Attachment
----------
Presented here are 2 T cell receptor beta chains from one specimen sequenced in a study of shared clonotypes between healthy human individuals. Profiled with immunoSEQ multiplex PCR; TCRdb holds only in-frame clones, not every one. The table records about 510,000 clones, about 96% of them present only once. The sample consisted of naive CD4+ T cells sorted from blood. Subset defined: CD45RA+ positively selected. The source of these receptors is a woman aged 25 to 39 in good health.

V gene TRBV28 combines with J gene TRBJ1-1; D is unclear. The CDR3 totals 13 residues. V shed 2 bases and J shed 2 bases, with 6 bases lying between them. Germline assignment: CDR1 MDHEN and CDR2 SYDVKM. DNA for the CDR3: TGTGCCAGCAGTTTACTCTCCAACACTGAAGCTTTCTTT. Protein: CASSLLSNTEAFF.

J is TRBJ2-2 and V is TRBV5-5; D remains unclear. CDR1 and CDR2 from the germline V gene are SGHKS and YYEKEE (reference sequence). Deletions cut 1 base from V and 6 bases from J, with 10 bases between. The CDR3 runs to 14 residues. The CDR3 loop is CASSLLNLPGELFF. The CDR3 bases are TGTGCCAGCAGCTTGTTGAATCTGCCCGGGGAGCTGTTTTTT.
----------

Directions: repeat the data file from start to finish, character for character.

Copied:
Presented here are 2 T cell receptor beta chains from one specimen sequenced in a study of shared clonotypes between healthy human individuals. Profiled with immunoSEQ multiplex PCR; TCRdb holds only in-frame clones, not every one. The table records about 510,000 clones, about 96% of them present only once. The sample consisted of naive CD4+ T cells sorted from blood. Subset defined: CD45RA+ positively selected. The source of these receptors is a woman aged 25 to 39 in good health.

V gene TRBV28 combines with J gene TRBJ1-1; D is unclear. The CDR3 totals 13 residues. V shed 2 bases and J shed 2 bases, with 6 bases lying between them. Germline assignment: CDR1 MDHEN and CDR2 SYDVKM. DNA for the CDR3: TGTGCCAGCAGTTTACTCTCCAACACTGAAGCTTTCTTT. Protein: CASSLLSNTEAFF.

J is TRBJ2-2 and V is TRBV5-5; D remains unclear. CDR1 and CDR2 from the germline V gene are SGHKS and YYEKEE (reference sequence). Deletions cut 1 base from V and 6 bases from J, with 10 bases between. The CDR3 runs to 14 residues. The CDR3 loop is CASSLLNLPGELFF. The CDR3 bases are TGTGCCAGCAGCTTGTTGAATCTGCCCGGGGAGCTGTTTTTT.